A 29-year-old Albuquerque man was accused of firing a .45-caliber pistol multiple times at a car carrying a couple and their 2-month-old baby. Last year, the man was charged with several felonies stemming from the September 2015 incident in Northern New Mexico. He pleaded not guilty and was released from jail on bond. One of the conditions of his release prohibited him from possessing firearms.
Just two weeks later, however, the suspect responded to an online ad for an AK WASR-10 rifle. He repeatedly called and texted the would-be seller, offering to pay $300 in cash.
A state Senate committee listened to an hour of emotional testimony Tuesday, then voted 5-3 on party lines to advance a bill expanding background checks for people buying guns. The packed hearing room included a sea of red T-shirts worn by members of a gun safety advocacy group called Moms Demand Action for Gun Sense in America. Many people fighting the measure also turned out, including a group of law enforcement officials who wore stickers announcing their opposition to Senate Bill 48 and the identical House Bill 50, which is scheduled for its first committee hearing Saturday. People on both sides of the issue shared personal stories with the Senate Public Affairs Committee about how violence has adversely affected their lives. Robin Brulé of Albuquerque, who supports expanding background checks, recounted how a robber shot and killed her mother, a 75-year-old retired teacher, last year in Arizona.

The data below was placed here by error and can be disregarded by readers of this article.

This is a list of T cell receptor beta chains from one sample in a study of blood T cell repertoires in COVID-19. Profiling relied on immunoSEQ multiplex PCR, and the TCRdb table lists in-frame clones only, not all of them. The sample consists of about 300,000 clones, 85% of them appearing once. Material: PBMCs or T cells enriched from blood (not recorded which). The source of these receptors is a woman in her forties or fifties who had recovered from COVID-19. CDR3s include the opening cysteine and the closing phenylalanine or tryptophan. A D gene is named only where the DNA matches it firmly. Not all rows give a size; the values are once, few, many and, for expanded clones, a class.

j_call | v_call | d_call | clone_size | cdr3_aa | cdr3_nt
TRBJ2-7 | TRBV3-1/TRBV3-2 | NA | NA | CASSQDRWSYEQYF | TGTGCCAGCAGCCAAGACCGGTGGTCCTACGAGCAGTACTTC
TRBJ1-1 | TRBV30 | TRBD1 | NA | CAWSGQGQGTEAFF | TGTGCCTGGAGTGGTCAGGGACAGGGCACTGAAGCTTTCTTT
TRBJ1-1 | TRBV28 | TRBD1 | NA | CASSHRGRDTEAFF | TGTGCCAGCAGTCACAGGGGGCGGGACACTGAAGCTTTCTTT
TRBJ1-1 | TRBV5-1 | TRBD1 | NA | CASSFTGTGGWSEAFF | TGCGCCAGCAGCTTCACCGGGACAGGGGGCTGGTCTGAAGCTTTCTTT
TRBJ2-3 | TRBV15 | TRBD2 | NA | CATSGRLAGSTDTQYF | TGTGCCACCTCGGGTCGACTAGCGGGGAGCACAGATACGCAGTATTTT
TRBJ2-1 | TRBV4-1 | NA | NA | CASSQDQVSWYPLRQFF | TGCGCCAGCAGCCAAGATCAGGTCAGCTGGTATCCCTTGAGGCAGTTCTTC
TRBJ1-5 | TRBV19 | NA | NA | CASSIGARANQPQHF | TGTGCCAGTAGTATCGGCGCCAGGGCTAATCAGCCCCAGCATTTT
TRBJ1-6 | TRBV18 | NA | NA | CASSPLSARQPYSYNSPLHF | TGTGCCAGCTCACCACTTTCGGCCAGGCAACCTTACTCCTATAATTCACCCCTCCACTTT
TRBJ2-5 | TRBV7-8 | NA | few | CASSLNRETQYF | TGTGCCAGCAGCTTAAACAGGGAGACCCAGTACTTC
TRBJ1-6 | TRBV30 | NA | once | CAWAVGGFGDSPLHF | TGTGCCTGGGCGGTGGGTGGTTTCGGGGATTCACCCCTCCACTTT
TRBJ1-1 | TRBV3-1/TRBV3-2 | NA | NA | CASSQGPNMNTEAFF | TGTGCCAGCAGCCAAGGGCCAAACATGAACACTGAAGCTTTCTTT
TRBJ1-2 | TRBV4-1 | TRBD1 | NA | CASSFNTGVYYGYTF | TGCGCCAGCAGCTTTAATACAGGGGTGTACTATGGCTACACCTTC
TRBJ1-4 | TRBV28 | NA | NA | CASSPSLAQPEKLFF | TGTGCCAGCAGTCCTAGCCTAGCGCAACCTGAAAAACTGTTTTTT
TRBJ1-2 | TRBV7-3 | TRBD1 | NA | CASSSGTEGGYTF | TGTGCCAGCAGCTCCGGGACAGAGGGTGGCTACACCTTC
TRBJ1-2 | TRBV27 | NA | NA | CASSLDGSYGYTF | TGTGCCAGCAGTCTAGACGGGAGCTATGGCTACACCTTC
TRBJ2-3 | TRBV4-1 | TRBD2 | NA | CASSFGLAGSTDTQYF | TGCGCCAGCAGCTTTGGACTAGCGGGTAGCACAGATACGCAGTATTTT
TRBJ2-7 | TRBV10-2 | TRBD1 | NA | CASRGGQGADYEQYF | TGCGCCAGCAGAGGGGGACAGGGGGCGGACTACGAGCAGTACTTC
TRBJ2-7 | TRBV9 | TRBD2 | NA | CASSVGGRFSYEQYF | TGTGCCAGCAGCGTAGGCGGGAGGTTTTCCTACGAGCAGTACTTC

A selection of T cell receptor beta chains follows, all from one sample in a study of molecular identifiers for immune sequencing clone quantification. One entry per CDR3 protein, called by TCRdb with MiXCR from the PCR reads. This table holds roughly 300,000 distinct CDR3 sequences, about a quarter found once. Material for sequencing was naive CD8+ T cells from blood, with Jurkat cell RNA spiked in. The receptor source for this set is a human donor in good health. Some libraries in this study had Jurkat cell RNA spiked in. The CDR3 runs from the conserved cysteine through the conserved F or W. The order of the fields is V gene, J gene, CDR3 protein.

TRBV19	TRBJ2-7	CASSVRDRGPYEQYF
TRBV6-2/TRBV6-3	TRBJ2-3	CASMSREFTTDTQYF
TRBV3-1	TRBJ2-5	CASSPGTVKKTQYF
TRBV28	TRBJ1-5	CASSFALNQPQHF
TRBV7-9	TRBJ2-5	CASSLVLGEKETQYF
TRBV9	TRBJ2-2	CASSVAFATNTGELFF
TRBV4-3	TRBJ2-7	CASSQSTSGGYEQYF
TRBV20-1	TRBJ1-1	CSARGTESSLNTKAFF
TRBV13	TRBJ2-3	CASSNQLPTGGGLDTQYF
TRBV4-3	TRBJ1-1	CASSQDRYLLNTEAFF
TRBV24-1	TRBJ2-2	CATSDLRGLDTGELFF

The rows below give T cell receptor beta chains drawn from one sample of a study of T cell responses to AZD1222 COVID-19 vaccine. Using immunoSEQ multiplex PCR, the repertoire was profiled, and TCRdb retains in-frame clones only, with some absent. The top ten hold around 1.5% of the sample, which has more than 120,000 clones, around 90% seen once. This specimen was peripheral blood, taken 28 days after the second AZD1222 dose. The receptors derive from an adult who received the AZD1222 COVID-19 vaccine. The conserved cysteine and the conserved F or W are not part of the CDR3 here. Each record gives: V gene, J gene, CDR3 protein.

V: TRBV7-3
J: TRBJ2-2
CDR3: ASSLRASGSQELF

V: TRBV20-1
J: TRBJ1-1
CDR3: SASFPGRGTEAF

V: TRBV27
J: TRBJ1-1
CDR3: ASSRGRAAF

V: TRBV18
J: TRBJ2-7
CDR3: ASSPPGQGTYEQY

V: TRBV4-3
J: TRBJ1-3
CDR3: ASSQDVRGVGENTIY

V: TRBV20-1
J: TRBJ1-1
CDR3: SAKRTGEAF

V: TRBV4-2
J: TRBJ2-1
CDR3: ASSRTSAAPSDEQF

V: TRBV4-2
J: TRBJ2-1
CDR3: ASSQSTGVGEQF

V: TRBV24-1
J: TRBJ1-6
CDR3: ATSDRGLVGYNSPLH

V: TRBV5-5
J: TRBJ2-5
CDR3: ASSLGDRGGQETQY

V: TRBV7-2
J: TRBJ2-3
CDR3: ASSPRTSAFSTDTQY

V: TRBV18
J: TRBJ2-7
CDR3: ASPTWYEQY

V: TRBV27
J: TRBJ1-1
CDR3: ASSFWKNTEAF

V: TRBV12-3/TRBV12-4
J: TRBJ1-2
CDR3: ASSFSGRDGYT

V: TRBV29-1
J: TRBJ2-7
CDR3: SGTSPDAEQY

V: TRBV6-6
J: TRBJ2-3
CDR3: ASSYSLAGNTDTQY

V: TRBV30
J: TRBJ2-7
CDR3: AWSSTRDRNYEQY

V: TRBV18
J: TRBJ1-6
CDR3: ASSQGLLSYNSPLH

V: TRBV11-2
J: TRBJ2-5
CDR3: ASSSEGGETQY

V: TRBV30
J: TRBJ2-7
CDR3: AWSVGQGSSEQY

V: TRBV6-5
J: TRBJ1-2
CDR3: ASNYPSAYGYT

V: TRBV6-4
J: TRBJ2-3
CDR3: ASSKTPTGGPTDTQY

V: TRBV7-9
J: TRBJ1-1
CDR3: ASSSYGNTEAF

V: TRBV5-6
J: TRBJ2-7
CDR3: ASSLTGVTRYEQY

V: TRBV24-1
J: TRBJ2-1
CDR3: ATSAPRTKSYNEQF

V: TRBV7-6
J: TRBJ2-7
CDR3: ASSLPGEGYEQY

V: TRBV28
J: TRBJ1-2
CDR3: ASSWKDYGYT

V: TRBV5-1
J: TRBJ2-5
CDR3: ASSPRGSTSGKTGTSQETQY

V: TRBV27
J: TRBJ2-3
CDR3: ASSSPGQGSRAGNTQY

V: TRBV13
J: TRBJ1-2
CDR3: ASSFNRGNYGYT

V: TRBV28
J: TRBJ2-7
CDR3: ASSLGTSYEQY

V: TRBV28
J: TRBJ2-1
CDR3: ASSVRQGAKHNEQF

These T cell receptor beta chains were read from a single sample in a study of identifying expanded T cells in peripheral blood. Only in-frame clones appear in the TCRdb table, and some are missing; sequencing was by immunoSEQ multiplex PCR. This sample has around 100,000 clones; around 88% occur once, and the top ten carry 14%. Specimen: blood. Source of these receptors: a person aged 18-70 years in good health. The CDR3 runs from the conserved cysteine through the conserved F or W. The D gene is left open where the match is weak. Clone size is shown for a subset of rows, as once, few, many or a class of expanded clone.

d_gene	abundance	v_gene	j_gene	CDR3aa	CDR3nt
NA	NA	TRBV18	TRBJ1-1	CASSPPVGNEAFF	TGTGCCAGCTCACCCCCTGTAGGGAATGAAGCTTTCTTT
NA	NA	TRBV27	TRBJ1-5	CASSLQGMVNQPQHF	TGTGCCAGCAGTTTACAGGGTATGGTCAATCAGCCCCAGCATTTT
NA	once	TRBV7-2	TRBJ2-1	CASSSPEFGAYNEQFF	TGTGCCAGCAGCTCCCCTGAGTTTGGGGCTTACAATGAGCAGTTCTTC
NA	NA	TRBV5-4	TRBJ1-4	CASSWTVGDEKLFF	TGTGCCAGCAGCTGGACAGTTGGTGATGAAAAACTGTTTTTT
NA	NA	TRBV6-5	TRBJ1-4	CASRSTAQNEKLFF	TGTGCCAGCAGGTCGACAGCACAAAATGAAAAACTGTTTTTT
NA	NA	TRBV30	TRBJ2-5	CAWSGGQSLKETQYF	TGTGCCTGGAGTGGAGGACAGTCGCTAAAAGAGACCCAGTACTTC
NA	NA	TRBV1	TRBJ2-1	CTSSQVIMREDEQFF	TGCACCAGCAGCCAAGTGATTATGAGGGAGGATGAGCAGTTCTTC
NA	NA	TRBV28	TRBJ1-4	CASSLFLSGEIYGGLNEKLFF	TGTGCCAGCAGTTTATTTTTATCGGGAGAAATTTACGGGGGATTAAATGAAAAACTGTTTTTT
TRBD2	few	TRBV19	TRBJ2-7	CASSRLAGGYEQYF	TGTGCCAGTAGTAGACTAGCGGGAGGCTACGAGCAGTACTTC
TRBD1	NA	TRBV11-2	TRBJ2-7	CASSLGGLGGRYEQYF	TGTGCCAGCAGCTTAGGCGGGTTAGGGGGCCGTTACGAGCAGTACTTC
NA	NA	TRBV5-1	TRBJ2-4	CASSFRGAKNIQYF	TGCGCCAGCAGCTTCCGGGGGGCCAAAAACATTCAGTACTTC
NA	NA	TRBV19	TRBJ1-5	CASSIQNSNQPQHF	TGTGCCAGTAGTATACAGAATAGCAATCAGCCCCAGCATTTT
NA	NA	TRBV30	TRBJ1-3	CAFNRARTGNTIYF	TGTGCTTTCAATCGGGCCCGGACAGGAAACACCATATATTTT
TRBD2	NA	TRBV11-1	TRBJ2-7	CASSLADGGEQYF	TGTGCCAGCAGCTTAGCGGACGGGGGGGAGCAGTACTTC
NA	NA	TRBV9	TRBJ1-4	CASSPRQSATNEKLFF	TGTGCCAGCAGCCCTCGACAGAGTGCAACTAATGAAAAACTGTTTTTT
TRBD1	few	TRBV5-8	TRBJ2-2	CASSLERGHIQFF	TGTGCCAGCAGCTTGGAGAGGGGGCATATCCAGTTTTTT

In a fundraising email to supporters, an “angry” and “frustrated” Michelle Lujan Grisham called for “common sense” action to curb gun violence. In the email, from her Friends of Michelle campaign committee, she notes a Washington Post article that showed there have been more mass shootings so far this year than days in the year. The Washington Post has been tracking shootings with multiple people injured or killed, such as the Los Altos Skate Park shooting that left one dead, one paralyzed and several others injured. Other counts only list those with multiple people killed. Lujan Grisham said that the “gun culture” in the United States helps lead to the shootings.